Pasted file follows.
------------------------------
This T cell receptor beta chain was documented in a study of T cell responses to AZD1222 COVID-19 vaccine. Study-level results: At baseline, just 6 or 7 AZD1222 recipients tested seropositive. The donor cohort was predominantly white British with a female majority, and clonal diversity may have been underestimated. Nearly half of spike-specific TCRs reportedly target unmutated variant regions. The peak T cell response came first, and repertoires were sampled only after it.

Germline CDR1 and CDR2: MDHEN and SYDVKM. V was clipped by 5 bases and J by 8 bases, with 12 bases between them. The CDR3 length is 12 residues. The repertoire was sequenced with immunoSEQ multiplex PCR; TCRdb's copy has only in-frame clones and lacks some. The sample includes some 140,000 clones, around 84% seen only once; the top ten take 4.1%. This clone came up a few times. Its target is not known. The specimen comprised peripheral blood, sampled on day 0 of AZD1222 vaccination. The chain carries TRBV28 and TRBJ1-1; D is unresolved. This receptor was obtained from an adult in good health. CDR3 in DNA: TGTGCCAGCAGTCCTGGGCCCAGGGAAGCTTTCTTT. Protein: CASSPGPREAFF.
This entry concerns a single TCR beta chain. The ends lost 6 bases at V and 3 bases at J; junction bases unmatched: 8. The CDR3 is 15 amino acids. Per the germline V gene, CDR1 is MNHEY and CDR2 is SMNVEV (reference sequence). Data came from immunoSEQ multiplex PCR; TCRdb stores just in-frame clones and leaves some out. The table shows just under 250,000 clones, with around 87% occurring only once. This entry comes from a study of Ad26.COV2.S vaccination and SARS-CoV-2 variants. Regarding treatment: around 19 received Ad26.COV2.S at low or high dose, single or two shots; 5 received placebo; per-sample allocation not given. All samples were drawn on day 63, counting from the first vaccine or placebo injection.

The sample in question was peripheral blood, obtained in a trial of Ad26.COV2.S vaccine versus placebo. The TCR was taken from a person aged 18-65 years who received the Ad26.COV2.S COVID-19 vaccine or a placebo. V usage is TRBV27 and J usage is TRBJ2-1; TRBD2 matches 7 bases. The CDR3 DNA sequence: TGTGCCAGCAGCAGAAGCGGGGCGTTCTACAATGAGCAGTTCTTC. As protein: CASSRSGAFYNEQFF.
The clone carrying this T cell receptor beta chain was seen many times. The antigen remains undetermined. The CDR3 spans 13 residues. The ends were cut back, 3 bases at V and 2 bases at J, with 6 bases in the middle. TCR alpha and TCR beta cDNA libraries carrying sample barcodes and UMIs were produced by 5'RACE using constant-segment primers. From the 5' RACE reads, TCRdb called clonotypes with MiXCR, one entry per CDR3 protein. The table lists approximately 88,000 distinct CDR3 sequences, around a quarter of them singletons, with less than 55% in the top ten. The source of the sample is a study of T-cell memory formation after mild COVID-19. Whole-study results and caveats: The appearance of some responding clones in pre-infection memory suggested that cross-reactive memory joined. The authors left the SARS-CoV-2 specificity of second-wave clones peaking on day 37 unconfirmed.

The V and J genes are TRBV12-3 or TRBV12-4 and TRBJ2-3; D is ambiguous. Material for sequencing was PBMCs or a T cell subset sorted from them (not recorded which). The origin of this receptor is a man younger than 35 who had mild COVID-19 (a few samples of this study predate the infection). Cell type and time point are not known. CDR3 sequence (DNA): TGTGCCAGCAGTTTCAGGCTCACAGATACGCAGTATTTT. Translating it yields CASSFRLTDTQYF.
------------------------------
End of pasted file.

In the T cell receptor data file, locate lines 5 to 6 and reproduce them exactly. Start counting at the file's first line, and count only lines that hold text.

The clone carrying this T cell receptor beta chain was seen many times. The antigen remains undetermined. The CDR3 spans 13 residues. The ends were cut back, 3 bases at V and 2 bases at J, with 6 bases in the middle. TCR alpha and TCR beta cDNA libraries carrying sample barcodes and UMIs were produced by 5'RACE using constant-segment primers. From the 5' RACE reads, TCRdb called clonotypes with MiXCR, one entry per CDR3 protein. The table lists approximately 88,000 distinct CDR3 sequences, around a quarter of them singletons, with less than 55% in the top ten. The source of the sample is a study of T-cell memory formation after mild COVID-19. Whole-study results and caveats: The appearance of some responding clones in pre-infection memory suggested that cross-reactive memory joined. The authors left the SARS-CoV-2 specificity of second-wave clones peaking on day 37 unconfirmed.

The V and J genes are TRBV12-3 or TRBV12-4 and TRBJ2-3; D is ambiguous. Material for sequencing was PBMCs or a T cell subset sorted from them (not recorded which). The origin of this receptor is a man younger than 35 who had mild COVID-19 (a few samples of this study predate the infection). Cell type and time point are not known. CDR3 sequence (DNA): TGTGCCAGCAGTTTCAGGCTCACAGATACGCAGTATTTT. Translating it yields CASSFRLTDTQYF.